The Persecution of Christians in the First Century -- By: Eckhard J. Schnabel

Journal: Journal of the Evangelical Theological Society
Volume: JETS 61:3 (Sep 2018)
Article: The Persecution of Christians in the First Century
Author: Eckhard J. Schnabel


The Persecution of Christians
in the First Century

Eckhard J. Schnabel

Abstract: The Book of Acts, Paul’s letters, 1 Peter, Hebrews, and Revelation attest to numerous incidents of persecution, which are attested for most provinces of the Roman empire, triggered by a wide variety of causes and connected with a wide variety of charges against the followers of Jesus. This essay surveys the twenty-seven specific incidents of and general references to persecution of Christians in the NT, with a focus on geographical, chronological, and legal matters.

Key words: persecution, mission, hostility, opposition, Jerusalem, Rome, Peter, Paul, Acts, Hebrews, Revelation

This essay seeks to survey the evidence in the NT for instances of the persecution of Jesus’ earliest followers in their historical and chronological contexts without attempting to provide a comprehensive analysis of each incident. The Greek term diōgmos that several NT authors use, usually translated as “persecution,”1 is defined as “a program or process designed to harass and oppress someone.”2 The term “persecution” is used here to describe the aggressive harassment and deliberate ill-treatment of the followers of Jesus, ranging from verbal abuse, denunciation before local magistrates, initiating court proceedings to beatings, flogging, banishment from a city, execution, and lynch killings.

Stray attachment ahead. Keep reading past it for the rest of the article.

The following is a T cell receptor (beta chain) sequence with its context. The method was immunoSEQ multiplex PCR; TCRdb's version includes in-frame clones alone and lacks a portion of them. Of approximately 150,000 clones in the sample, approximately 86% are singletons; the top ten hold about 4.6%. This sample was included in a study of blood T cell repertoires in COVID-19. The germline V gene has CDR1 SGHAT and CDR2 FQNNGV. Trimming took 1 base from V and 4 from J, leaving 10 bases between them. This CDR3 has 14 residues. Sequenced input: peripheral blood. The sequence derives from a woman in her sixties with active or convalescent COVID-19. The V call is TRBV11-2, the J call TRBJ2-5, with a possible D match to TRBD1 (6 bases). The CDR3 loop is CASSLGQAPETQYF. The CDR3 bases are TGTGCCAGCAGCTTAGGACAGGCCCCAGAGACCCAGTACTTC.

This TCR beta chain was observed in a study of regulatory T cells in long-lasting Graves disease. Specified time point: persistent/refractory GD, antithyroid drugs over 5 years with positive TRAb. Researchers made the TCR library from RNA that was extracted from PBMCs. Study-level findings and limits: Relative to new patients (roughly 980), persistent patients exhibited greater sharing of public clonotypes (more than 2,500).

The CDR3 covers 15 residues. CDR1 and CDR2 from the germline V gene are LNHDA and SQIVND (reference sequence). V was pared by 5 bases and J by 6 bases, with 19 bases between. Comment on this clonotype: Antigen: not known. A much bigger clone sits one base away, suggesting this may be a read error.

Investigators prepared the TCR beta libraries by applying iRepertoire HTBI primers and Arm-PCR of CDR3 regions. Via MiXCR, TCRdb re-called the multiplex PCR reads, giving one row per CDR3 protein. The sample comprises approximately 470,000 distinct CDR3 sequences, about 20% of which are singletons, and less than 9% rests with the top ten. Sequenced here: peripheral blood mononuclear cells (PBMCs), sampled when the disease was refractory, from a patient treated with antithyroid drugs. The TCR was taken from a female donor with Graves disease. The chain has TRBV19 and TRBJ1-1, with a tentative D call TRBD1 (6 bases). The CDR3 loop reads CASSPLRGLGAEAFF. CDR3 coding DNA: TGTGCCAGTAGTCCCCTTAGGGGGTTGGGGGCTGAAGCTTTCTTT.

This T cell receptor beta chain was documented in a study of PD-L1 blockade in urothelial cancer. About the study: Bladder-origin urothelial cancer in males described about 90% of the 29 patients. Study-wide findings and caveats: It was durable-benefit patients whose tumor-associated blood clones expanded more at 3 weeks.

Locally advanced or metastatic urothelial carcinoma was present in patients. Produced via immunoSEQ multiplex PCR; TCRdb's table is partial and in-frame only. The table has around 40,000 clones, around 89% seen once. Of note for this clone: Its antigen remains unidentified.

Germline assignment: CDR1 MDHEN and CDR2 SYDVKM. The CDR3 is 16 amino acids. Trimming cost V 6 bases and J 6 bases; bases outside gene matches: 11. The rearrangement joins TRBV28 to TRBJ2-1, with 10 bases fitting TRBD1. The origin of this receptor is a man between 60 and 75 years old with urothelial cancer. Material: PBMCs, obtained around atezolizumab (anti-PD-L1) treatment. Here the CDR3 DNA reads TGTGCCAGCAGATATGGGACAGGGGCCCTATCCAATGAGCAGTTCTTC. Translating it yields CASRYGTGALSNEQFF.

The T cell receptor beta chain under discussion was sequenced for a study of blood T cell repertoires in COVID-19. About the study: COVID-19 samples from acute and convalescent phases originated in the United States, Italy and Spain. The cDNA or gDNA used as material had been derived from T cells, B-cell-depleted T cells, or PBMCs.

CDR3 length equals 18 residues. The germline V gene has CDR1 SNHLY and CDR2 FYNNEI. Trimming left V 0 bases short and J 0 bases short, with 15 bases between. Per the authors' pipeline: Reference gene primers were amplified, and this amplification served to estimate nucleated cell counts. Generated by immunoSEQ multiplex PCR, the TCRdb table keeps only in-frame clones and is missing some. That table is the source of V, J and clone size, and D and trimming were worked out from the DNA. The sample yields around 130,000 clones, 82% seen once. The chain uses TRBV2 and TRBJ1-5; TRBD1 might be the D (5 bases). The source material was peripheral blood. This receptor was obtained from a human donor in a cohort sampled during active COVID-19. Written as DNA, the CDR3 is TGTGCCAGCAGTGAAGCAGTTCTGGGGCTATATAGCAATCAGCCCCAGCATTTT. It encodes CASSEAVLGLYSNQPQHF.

I. PERSECUTION IN JUDEA, SYRIA, AND NABATEA (AD 30–38/40)

1. Persecution in Jerusalem, Judea (I). Priests in Jerusalem, the captain of the temple, and Sadducees arrested the apostles Peter and John who spoke to a crowd of

people in Solomon’s Portico (Acts 4:1–22). The two apostles are imprisoned and taken to the Sanhedrin, the highest Jewish court in Judea, whose members conduct a legal investigation. They order the apostles to stop spreading their message about Jesus, threatening further action if they disobey. Then they release the two apostles. These events probably happened in AD 30, perhaps in mid-April, given that Jesus had been executed by crucifixion on April 8 (Nisan 14).3

2. Persecution in Jerusalem, Judea (II). The high priest (Joseph Caiaphas) and the Sadducees arrested the twelve apostles who were active in Jerusalem, teaching and preaching in Solomon’s Portico in the temple (Acts 5...

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